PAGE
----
US welcomes exiled Afghan military pilot

A group of Afghan pilots and their families taking refuge in Uzbekistan are moved to a base in the UAE with the help of many US veterans.

The United States and Uzbekistan have reached an agreement to transfer 450 Afghan nationals, including former Afghan air force pilots and their relatives, to bases in the United Arab Emirates (UAE). The first group was removed on September 12, while the next two groups could be evacuated in the next few days.

“I’m glad they were rescued, but it’s not a smooth process. Pilots are the best and most important people in the Afghan army, it’s important to do everything to protect them,” the MP said. Texas state August Pfluger, a former US F-22 fighter pilot, said.

A refugee camp of Afghan soldiers in Uzbekistan in a satellite image on August 29.  Photo: Maxar.

A refugee camp of Afghan soldiers in Uzbekistan in a satellite image on August 29. Photo: Max.

Many US veterans and congressmen, including those who trained and fought with Afghan military personnel, worked with the State Department to arrange the evacuation of Afghan pilots, technicians and relatives of Afghan pilots. they arrive in the UAE, before helping them enter the US.

Afghan military pilots have been a prime target of the Taliban’s assassination since before the group took control of all of Afghanistan. Many people were killed while leaving their bases or homes.

In the last hours before the Taliban entered the capital, Kabul, a series of Afghan pilots fled to Uzbekistan on 46 planes of all kinds, accounting for more than a quarter of the country’s 160 capable aircraft force. this. Most came from Kabul, with some flying from their base in the northern city of Mazar-i-Sharif as Taliban fighters entered the airport after crushing defenses outside.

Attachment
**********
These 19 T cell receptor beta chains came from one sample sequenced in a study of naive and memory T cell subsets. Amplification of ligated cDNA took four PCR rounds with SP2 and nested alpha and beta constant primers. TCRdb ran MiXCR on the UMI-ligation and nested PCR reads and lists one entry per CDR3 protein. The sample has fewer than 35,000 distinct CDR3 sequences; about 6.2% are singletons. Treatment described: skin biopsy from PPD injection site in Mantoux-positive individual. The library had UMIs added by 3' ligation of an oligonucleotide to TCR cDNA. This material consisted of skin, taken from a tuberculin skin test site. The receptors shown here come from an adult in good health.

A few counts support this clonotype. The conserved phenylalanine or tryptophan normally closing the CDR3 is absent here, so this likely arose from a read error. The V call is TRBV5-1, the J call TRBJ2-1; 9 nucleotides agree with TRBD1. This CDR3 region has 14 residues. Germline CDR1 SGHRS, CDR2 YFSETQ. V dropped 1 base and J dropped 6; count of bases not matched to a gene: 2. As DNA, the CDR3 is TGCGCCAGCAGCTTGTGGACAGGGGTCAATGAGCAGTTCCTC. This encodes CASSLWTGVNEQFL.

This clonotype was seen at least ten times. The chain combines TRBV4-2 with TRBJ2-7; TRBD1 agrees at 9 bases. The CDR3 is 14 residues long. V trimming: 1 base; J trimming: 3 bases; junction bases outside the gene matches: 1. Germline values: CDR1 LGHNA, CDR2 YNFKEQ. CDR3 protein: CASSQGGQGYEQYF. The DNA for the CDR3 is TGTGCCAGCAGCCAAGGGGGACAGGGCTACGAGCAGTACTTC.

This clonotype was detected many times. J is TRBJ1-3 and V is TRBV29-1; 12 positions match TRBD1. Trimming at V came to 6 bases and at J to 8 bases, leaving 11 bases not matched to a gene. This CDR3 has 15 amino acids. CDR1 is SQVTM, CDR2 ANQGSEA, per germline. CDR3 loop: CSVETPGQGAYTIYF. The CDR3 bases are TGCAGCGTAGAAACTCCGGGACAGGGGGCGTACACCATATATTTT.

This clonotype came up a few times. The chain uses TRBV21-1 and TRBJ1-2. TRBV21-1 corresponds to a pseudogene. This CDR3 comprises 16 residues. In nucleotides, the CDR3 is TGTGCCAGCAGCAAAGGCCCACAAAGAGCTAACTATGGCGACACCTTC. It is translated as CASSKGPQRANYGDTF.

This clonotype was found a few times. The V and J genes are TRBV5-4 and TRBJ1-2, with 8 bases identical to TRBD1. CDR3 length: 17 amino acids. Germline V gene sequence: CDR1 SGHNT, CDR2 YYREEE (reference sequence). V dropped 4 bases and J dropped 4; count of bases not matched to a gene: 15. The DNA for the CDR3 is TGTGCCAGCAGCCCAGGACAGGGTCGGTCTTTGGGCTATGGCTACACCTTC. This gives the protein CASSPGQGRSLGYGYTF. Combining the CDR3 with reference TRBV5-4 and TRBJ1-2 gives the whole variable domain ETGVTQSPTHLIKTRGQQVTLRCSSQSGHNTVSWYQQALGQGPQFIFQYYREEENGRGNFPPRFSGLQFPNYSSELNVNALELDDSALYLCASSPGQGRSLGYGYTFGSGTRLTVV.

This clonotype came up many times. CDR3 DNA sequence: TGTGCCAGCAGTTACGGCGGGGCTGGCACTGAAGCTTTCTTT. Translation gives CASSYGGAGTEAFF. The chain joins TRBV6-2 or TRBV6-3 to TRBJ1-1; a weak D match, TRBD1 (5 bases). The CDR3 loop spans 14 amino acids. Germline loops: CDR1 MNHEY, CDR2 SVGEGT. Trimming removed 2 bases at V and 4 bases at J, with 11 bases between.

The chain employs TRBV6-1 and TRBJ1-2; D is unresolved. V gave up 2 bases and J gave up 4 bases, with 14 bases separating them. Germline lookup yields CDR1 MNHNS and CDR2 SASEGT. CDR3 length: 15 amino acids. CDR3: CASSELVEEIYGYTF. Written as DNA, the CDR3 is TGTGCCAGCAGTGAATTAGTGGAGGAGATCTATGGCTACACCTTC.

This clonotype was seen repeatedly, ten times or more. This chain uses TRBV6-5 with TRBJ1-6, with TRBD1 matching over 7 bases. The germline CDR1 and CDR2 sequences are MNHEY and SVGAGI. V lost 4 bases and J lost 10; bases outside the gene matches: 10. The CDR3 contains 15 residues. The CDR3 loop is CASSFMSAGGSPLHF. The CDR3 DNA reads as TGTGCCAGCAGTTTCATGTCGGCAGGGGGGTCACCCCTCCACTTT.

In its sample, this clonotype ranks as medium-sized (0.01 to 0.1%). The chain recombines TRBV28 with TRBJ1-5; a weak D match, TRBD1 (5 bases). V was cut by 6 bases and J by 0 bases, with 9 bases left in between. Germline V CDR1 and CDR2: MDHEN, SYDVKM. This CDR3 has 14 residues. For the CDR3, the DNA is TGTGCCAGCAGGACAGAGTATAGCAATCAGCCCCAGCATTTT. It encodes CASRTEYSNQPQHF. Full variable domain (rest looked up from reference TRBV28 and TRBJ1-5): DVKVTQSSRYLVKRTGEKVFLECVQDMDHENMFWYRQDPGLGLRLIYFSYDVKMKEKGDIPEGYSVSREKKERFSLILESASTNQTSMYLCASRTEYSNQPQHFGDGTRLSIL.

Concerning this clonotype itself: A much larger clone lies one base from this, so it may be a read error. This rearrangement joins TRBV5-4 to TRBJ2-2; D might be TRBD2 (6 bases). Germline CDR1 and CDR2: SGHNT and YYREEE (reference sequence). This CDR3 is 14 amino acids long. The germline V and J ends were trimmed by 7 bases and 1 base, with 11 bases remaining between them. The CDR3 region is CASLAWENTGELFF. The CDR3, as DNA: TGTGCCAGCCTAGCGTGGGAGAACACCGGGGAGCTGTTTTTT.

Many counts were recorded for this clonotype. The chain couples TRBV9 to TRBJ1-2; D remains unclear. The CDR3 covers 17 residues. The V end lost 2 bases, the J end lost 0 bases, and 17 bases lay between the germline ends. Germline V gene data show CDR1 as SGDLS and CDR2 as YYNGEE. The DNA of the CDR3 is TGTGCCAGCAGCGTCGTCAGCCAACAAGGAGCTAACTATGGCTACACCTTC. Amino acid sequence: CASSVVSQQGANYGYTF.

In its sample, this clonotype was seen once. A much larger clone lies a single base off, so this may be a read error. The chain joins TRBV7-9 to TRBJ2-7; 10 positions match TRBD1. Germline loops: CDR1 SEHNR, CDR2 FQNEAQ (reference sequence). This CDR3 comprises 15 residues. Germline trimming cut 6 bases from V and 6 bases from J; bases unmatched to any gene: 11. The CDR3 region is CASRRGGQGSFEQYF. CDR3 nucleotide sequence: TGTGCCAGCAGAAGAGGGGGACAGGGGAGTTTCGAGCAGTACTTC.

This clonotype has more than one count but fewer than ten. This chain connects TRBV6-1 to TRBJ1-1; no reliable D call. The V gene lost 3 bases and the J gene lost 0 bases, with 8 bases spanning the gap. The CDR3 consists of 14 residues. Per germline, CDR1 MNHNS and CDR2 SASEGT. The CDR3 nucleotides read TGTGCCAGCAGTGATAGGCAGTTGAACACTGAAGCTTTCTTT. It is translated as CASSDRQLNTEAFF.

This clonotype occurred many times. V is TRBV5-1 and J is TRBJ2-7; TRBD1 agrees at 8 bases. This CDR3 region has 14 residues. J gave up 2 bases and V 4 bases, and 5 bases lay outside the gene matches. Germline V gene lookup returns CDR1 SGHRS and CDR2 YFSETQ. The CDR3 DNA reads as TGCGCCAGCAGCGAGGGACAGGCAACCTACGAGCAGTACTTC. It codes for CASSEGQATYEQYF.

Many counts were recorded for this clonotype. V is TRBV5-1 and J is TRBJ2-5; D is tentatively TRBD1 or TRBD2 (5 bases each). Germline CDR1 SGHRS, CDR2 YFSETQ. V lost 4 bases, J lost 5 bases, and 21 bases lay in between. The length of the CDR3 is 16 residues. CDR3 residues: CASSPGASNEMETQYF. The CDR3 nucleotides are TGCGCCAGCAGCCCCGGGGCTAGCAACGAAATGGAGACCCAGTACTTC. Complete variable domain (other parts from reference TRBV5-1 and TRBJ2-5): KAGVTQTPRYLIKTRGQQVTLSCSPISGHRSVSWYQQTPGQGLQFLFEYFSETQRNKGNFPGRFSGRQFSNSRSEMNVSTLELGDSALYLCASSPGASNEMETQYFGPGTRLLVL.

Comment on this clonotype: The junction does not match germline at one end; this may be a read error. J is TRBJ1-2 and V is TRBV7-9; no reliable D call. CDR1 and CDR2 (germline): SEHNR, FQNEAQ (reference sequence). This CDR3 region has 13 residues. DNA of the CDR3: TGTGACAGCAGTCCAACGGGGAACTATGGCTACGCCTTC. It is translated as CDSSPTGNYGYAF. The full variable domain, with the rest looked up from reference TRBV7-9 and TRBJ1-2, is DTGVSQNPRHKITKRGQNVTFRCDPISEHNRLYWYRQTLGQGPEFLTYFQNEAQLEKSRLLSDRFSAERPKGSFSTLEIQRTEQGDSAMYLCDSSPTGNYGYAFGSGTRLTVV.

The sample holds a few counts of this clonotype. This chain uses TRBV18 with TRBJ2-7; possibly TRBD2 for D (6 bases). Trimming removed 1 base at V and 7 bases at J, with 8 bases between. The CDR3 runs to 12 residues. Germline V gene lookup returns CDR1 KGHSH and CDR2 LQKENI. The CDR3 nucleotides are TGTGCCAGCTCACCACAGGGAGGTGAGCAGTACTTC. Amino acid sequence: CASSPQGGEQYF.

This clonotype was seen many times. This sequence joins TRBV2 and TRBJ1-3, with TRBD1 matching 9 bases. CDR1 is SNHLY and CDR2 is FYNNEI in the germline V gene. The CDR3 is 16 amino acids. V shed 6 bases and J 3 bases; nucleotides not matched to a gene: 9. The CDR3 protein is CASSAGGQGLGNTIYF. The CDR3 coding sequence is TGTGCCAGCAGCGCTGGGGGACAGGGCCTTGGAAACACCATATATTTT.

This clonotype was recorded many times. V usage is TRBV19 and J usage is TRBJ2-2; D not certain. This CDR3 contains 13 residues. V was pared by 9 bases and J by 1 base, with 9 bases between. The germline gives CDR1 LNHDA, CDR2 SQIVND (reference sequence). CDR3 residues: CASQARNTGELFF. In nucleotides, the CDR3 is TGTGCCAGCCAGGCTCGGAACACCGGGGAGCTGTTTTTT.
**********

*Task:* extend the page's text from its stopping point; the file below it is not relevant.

These people were all taken to a refugee camp in the Uzbek city of Termez. One pilot, who asked not to be named, said they all felt like prisoners because of limited mobility, long hours of sun exposure, not enough food and medicine, and having to hide communication devices such as: mobile phone. Some people have lost significant weight.

Satellite images in late August show the high walls surrounding the barracks, where refugee Afghan soldiers live in buildings once used to treat Covid-19 patients. Pictures taken inside show the rooms are almost empty, only fitted with bunk beds, because most of the Afghan soldiers who come here do not bring luggage or personal belongings.

Many U.S. officials and former officials have criticized the government for not evacuating Afghan personnel and equipment in Uzbekistan, warning that the Taliban could pressure Uzbek authorities to return the exiled pilot and plane. territory of this country.

Vu Anh (Follow New York Times)

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